The modest title of this painting by John Collet – A Scene in a London Street – has to be one of the greatest understatements in art history. There's enough happening in this painting for an entire movie. (Click the image to enlarge, and if you want to see even more detail, here's a link to a larger jpg.) Front and center is The New Bagnio, clearly a dubious establishment where bathing is taking a back seat to more risque shenanigans, and it appears we've just missed witnessing some sort of street fight.
Not to get too "Where's Waldo?", but here are a few things to look for:
• The "loose" lady without stays, stepping from a hired sedan chair
• The bailiff with his tipstaff, and a forlorn debtor newly in captivity
• The Bath Fly, a coach traveling between London and Bath, with partyin' passengers on top
• A monkey, dressed in a mini-turban
• A pet dog dressed in a kerchief
• A chimney-swift peering from a chimney
• The large basket belonging to a strawberry street-vendor, with smaller cone-shaped pottle-baskets (see another strawberry vendor with similar baskets here)
• The irate vendor (or is she the bagnio's madame?) attacking the fallen gentleman (perhaps an officer?) in the street, one of her baskets still on his sword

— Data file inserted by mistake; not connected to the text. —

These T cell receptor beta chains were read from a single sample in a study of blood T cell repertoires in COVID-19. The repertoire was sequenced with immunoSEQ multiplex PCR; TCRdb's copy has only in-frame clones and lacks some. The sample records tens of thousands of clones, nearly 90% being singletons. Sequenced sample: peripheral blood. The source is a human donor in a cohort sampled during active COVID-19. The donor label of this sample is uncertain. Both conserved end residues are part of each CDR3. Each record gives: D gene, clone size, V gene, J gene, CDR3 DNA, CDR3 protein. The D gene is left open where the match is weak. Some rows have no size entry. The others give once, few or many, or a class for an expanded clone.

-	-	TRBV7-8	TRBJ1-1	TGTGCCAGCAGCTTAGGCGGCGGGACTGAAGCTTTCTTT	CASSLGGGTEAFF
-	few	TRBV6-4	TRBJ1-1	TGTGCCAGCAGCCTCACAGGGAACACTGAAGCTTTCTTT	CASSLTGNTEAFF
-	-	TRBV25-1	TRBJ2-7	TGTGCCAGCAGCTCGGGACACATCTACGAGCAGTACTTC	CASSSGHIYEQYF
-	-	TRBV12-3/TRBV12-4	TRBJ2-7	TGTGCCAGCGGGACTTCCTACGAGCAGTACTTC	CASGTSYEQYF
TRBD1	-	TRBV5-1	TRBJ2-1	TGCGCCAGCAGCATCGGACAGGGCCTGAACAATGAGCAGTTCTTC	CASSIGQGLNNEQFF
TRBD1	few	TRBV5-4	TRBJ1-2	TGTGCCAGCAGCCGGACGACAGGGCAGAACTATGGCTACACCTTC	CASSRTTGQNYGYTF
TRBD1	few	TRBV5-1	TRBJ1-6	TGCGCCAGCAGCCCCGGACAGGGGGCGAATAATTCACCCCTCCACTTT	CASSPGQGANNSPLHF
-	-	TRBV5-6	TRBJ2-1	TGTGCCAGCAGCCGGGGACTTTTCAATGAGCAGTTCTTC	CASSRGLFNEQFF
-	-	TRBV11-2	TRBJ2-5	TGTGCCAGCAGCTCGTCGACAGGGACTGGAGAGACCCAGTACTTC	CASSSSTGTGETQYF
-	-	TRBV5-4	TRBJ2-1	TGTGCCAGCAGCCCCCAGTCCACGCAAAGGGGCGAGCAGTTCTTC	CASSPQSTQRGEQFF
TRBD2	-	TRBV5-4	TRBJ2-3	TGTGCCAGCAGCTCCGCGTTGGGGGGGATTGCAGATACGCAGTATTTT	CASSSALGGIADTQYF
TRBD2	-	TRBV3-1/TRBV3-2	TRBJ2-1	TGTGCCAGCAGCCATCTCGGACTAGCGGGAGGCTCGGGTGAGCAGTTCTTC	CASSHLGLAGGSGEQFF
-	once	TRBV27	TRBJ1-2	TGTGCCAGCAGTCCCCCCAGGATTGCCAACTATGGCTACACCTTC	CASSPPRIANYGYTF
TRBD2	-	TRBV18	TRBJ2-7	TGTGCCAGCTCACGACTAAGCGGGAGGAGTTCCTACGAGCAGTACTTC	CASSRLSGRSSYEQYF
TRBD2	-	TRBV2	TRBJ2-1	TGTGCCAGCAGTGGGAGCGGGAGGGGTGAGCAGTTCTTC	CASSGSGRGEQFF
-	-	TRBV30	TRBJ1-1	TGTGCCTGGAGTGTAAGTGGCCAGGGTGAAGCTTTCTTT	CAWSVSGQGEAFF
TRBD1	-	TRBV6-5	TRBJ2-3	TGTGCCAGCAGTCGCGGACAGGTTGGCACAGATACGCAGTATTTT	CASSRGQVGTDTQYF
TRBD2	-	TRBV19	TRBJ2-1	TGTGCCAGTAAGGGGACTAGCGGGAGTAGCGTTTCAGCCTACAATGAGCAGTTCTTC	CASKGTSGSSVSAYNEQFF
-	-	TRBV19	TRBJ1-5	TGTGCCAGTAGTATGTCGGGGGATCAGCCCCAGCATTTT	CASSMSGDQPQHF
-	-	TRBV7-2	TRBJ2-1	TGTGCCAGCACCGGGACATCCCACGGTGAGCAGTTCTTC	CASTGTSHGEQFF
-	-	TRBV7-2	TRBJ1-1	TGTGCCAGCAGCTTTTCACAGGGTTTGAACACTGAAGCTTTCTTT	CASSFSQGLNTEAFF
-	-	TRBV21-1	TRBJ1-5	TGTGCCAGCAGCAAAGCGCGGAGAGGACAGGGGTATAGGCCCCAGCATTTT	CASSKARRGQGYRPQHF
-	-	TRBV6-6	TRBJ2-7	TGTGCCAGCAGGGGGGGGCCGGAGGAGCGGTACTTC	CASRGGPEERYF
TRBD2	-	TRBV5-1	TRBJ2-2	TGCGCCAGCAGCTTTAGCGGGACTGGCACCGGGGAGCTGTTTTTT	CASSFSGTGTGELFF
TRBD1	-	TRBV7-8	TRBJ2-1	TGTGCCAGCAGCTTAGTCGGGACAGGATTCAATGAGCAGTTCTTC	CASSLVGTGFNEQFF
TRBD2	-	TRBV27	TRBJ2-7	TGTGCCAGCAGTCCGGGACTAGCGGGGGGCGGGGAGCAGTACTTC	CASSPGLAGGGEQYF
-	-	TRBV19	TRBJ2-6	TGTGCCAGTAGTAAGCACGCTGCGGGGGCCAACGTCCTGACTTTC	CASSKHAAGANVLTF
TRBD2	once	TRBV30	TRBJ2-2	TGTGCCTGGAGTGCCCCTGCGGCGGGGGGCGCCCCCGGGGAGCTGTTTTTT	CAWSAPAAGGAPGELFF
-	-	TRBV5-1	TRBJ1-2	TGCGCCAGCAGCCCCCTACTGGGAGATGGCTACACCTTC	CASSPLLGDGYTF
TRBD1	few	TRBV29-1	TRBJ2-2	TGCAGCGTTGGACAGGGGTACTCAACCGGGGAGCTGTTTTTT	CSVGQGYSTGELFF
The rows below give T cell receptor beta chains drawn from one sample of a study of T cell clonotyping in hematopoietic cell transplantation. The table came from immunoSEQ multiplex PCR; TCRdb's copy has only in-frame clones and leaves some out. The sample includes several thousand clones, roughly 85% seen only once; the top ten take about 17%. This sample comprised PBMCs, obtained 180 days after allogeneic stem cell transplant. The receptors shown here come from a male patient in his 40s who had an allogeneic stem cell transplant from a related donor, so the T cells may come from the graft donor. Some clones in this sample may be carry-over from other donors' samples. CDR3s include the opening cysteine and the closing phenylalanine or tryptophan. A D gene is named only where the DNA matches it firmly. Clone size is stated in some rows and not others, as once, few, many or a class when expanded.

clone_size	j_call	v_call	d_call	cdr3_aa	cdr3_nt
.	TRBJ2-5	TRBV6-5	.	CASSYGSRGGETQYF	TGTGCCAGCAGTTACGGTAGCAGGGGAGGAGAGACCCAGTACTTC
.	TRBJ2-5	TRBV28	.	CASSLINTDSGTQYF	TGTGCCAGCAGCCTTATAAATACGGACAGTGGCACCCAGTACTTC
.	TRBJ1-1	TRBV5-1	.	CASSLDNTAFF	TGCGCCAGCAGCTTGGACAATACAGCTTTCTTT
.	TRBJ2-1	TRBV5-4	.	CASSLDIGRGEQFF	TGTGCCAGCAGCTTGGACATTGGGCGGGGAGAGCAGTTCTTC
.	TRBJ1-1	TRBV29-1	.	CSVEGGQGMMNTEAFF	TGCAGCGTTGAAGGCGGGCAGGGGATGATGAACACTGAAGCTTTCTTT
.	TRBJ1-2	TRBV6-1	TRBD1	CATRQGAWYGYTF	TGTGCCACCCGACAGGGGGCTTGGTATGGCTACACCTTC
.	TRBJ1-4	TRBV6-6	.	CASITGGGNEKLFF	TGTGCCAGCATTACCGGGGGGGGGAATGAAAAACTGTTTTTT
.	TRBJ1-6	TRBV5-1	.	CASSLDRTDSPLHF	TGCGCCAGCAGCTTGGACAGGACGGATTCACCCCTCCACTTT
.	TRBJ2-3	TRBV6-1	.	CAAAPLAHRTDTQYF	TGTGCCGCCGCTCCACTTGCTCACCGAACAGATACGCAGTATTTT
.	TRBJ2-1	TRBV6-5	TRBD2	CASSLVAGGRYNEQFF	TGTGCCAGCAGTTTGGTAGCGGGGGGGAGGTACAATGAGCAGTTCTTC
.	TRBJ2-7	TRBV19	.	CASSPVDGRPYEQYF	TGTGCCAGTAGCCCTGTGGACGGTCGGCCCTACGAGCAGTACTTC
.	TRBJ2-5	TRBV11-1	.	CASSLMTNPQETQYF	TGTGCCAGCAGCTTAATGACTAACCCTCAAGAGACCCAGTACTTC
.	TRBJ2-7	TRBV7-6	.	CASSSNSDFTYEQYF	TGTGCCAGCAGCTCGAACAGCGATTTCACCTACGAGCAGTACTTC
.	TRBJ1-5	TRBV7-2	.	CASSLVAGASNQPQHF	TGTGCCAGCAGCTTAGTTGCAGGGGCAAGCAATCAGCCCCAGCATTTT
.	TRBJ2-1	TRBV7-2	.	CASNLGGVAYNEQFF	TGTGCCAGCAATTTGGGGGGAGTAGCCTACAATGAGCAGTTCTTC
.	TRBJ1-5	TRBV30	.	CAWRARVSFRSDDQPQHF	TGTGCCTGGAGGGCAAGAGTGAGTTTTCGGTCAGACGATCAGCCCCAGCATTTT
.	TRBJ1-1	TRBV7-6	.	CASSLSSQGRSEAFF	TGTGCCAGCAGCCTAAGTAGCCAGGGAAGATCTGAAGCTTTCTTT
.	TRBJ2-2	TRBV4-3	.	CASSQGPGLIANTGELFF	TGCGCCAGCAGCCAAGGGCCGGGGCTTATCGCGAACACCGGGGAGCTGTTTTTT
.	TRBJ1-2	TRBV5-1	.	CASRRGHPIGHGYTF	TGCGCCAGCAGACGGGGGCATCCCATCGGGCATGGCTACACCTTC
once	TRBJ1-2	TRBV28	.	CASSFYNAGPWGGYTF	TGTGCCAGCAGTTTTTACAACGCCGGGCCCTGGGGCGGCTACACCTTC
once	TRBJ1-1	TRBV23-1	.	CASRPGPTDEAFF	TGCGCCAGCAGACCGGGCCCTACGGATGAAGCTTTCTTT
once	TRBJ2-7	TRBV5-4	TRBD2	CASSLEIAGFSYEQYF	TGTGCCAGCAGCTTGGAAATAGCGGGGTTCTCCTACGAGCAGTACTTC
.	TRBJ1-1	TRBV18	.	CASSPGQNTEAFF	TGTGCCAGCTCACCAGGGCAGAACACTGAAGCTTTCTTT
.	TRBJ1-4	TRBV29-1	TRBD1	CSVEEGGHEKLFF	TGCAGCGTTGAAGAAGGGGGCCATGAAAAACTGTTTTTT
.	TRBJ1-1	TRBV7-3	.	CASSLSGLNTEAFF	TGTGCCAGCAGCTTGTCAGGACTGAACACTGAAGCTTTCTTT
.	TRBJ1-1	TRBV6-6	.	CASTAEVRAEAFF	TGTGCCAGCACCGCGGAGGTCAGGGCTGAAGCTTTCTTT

• The angry folk on the left: thieves, more vendors, sailors, or...what?
• The same hapless gentleman's shaved head, and his wig, complete with bow, knocked to the pavement.
What else can you discover?
Above: A Scene in a London Street, by John Collet, c. 1725-1780, Yale Center for British Art.
There’s a big difference in how we use history. But we’re equally nuts about it. To us, the everyday details of life in the past are things to talk about, ponder, make fun of -- much in the way normal people talk about their favorite reality show.
We talk about who’s wearing what and who’s sleeping with whom. We try to sort out rumor or myth from fact. We thought there must be at least three other people out there who think history’s fascinating and fun, too. This blog is for them.